“This looks like the small town I grew up in, though my town was nicer,” he said. But Holland pointed out his town had 2,500 residents while Portland has about 80,000 people. “It already has great existing bones, and good people and businesses in place,” he said. The goal is to raise awareness of the area and turn it back into “Mainstreet, America,” Holland said.
He stressed in his talk that he’s in Portland for the long haul. “Everyone asks me, ‘How much are you going to spend in Portland?’ I say, ‘I’m going to spend 10 years in Portland. What’s that worth?’ ”
Holland said he’s currently pitching several Louisville foundations to invest at least 1 percent of their assets in Portland. “I tell them, ‘You get a double return on your investment – a financial return in return on investment, and ROC … return on community.”
“I like making my friends and family wealthy”
Hamm, former real estate director for Yum! Brands, said the next stop for his Doc Crow’s partnership is Brentwood, Tenn., the wealthy enclave outside Nashville. He described the 6,000-square-foot location as a high-income, high-density location near offices and retail, an area that’s very different from downtown Louisville.
“We want this to be a test … to see if this is a replicable model,” quality food priced mid-range between high-end steakhouses and fast casual, he said.
The projected opening date for the Nashville operation is October 2014, he said. If it is successful, the next markets could be Lexington, St. Louis and Indianapolis. The partners won’t be going to Topeka, he joked. “I don’t want to go. But Tokyo … I don’t know. I like Tokyo.”
In his pitch for Doc Crow’s, Hamm revealed that the Main Street restaurant just east of KFC Yum! Center had first-year gross sales of $2.3 million, adding he projects just over $3 million for 2013.
His breakdown included the fact the restaurant had paid off its preferred investors, who put in $700,000. Those initial investors included his best friend and his sister, Hamm said. Later in the pitch, he said of his investors, “we want to get these people rewarded and redeemed. I like making my friends and family wealthy.”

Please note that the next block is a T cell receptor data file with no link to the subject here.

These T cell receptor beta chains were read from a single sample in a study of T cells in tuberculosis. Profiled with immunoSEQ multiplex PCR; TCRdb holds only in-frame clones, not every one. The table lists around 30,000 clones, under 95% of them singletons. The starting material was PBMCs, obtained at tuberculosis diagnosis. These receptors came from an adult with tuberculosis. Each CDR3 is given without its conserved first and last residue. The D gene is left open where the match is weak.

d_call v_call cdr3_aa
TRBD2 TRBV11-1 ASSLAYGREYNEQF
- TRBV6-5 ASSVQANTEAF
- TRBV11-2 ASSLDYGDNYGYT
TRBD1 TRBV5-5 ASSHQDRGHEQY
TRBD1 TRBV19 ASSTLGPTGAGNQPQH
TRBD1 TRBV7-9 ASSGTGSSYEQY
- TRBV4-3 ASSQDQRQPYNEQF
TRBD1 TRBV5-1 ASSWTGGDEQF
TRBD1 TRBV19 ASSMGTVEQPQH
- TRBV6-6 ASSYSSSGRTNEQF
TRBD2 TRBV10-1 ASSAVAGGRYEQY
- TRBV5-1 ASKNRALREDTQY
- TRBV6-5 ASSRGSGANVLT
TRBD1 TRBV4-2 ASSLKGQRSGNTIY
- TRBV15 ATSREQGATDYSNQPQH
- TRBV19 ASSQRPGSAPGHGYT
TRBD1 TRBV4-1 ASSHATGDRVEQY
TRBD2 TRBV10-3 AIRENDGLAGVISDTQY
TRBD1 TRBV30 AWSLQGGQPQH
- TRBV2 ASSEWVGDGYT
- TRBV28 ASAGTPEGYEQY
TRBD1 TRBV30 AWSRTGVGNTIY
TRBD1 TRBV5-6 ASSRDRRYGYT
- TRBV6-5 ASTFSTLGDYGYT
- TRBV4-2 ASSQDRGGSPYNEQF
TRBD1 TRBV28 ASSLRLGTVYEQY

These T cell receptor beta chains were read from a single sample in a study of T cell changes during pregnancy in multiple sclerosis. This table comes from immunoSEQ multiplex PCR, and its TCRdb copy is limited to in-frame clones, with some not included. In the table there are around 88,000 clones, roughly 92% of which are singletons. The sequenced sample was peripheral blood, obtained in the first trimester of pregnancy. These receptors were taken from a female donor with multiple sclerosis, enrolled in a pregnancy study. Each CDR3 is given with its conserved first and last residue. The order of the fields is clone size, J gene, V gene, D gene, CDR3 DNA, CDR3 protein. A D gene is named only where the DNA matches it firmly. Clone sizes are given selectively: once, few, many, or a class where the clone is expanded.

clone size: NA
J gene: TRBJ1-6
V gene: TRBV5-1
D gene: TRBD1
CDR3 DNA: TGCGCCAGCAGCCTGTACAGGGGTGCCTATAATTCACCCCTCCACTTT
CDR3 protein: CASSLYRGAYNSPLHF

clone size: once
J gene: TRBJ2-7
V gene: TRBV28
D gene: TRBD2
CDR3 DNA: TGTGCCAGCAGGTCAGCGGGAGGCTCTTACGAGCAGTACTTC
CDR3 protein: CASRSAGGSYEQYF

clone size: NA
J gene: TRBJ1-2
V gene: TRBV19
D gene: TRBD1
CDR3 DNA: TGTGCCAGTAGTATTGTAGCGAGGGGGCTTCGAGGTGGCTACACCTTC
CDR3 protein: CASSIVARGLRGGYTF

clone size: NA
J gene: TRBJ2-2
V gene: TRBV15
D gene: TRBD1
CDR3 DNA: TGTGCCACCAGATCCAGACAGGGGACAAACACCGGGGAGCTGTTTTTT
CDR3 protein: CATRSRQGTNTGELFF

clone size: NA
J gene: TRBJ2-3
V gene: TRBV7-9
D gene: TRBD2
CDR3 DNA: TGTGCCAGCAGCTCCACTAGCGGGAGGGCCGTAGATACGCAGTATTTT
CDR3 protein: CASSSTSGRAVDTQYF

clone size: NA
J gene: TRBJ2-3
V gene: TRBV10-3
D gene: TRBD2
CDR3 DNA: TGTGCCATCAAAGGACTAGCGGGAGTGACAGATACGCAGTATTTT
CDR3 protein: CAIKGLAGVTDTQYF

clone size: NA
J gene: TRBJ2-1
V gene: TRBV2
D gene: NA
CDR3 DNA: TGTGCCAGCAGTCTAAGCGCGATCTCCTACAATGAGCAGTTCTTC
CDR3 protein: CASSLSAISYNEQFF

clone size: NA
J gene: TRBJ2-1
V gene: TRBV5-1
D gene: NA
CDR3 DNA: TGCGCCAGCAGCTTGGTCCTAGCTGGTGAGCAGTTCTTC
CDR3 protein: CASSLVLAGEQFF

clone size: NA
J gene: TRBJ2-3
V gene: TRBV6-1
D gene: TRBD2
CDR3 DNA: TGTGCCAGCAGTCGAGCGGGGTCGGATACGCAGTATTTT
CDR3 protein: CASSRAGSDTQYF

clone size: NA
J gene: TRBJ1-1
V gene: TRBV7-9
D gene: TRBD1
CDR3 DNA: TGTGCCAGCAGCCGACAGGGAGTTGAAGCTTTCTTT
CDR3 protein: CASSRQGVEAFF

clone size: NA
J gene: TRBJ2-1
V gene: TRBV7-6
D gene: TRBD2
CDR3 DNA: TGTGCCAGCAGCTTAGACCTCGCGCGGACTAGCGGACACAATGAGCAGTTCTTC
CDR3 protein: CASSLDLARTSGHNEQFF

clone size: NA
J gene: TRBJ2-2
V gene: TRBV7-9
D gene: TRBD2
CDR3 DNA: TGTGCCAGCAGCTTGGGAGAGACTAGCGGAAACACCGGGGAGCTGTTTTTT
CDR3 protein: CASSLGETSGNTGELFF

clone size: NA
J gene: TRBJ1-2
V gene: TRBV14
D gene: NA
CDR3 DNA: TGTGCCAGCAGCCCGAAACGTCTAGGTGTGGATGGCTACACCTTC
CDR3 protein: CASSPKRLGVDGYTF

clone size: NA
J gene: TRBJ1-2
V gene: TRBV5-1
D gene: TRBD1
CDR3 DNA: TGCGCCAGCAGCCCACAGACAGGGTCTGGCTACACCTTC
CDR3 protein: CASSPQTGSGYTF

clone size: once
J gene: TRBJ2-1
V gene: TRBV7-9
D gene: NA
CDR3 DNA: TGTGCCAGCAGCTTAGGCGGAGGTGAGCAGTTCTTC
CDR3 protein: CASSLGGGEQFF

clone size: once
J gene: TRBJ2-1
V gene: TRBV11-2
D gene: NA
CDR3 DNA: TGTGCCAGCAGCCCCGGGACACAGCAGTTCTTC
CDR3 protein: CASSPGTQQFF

Marian Group helps break the cycle of poverty
For Marian Group to build housing and other projects, Justin Brown said the firm needs investors just to secure the projects. “Pursuit costs” range from $20,000 to $100,000, he said.
Once a deal is closed, those investors get a percentage of the developer fee.
Should investors be interested in an ownership stake, Marian Group will take on investors for up to 20 percent of the equity, with investors getting a representative portion of the cash flow, then a share of the payout upon the sale of the property, Brown said.
The federal government issues tax credits to encourage projects they want to see done, but the private sector may not be willing or able to do. Tax credits give investors a dollar-for-dollar write-off for up to 70 percent of property value.
Marian Development is a development and investment group. The firm is awarded tax credits for a project, selling them to syndication groups. That money becomes part of the equity in the project.
That capital “bridges the gap” between the market value of high-quality, low-income housing or other projects and the actual construction costs, Brown said.
Marian Group deals also may incorporate historic tax credits to repurpose existing buildings.
As an example, Marian Group converted the former Maupin Elementary School in the West End into Parkland Scholar House. It’s one of several Family Scholar House buildings that house single student-parents around Louisville, part of the Scholar House’s mission to break the cycle of poverty by helping parents get educations.
Other Marian Group projects include Central Park Lofts, Spalding Suites and renovations of several apartment complexes.
About the Real Estate Venture Exchange: REVE is a regional marketplace which will bring people looking to do commercial real estate transactions together with individual investors that may have equity capital to invest, and representatives from lending institutions, or other sources of debt capital.
Founders are Justin Brown, Marian Development Group; Ken Dicken, Dicken Enterprises; Jennifer Griffin, Go Fetch Marketing & Design; Tony Holland, Poe Companies; Amar Khadey, Stephen Lukinovich, Mountjoy Chilton Medley; Brian McChesney, Grandbridge Real Estate Capital; Terry McWilliams, president, Mozaic Investor Relations Inc.; Joseph B. Miller, Frost Brown Todd; and Robert L. Ogden, Ogden Associates.